Lean meats and fish are typically the best choices for jerky, because fatty foods have the tendency to develop rancid, off flavors. But even though it's among the fattier types of fish available, salmon makes for delicious jerky, according to barbecue expert Steven Raichlen. Once you have the basic process for making jerky down, explore other seasonings and glazes. Store the jerky in an airtight container in a cool spot for approximately three months.
Slice boneless salmon fillets crosswise into slices that are approximately 1/4-inch thick. Partially freeze the fish to make it easier to slice. Whether you leave the skin on or remove it is a matter of personal preference. Choose from three basic methods for preparing the fish:
- Brining, a method often used for making smoked or cured salmon. Combine fine sea salt with spring water in a nonreactive container. In general, use 1 cup of salt for every 1 gallon of water. Submerge the salmon in the mixture and let it soak in the refrigerator for at least 12 hours. Remove the salmon from the brine, rinse it and let it dry on a rack at room temperature for three hours before making the jerky. Placing a fan nearby can dry the fish even faster.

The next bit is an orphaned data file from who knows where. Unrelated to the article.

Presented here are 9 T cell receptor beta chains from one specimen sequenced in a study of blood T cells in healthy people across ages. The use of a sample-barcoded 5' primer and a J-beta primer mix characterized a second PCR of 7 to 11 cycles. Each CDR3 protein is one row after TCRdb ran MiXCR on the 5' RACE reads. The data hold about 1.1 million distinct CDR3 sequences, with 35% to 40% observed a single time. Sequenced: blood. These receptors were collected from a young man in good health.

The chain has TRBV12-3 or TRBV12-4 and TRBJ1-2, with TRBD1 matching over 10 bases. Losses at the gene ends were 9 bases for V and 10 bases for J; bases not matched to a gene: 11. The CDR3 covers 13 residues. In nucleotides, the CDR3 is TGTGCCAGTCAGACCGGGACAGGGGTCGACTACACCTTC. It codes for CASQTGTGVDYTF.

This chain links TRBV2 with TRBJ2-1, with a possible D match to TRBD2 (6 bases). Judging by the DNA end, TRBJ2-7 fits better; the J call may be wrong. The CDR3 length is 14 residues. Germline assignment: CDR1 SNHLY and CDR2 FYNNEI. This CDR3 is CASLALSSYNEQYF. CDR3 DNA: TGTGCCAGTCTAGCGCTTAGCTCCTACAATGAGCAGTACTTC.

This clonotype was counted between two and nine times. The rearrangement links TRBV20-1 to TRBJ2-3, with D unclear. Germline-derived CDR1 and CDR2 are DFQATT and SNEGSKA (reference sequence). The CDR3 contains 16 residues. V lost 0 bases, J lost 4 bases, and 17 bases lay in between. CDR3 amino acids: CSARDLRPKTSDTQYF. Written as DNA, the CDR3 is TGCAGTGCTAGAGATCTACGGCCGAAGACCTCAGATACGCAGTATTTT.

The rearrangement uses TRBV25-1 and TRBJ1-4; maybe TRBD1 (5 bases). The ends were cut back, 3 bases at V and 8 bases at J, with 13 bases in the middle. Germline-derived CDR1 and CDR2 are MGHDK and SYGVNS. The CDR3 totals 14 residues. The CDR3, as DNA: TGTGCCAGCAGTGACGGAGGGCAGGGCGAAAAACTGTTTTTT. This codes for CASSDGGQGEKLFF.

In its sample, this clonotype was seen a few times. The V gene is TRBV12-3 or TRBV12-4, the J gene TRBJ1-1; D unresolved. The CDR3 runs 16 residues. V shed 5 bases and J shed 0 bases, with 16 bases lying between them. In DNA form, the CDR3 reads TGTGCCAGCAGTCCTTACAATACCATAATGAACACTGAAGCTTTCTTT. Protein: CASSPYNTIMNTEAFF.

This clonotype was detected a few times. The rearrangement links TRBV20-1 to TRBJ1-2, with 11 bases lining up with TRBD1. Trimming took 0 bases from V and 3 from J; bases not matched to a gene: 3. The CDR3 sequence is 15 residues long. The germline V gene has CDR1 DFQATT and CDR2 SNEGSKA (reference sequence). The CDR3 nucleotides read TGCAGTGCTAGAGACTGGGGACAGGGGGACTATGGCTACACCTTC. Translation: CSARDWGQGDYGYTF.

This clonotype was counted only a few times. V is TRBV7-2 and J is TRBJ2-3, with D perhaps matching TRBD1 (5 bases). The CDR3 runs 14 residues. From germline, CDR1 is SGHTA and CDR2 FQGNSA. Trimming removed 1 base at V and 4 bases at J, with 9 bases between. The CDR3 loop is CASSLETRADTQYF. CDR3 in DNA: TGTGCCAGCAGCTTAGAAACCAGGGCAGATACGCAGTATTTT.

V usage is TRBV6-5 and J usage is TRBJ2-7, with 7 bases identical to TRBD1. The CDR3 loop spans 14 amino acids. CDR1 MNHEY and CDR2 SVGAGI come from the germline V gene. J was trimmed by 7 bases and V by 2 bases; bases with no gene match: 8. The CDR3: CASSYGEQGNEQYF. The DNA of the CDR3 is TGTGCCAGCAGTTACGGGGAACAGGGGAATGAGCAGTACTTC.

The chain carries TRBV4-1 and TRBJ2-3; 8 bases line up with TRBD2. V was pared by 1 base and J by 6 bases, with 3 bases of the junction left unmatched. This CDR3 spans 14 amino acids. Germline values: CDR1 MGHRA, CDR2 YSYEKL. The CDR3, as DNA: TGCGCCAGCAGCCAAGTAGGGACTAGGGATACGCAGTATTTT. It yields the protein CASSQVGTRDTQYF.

- Marinating, a method that uses flavorful ingredients to infuse the fish with flavor. To make a slightly sweet, slightly zesty jerky, combine 1/4 cup of soy sauce with 1/4 cup maple syrup, 1 tablespoon brown sugar, 1 1/2 teaspoons lemon juice and 1/2 teaspoon black pepper for each pound of salmon. (Ref 3)Add the marinade and the salmon to a bowl or resealable bag and let it soak for approximately two to three hours in the refrigerator.
- Dry seasoning, a similar method to dry curing for smoked salmon. For each pound of fish, use 2 tablespoons of kosher salt, 1 tablespoon of smoked salt, 1 tablespoon of black pepper and 1/4 cup of brown sugar. Rub the dry mixture on both sides of the salmon slices, place them in a resealable plastic bag and refrigerate for 24 hours or as long as several days. Rinse the slices thoroughly and let them dry for one to three hours at room temperature before drying the salmon into jerky.
According to the University of Alaska Fairbanks Cooperative Extension, deep freezing the fish at 0 degrees Fahrenheit for one to two months before making jerky kills most harmful bacteria and parasites.
To achieve the perfectly crisped texture of jerky, it's essential to remove as much moisture as possible using a low temperature. You can achieve this in a smoker, dehydrator or the oven.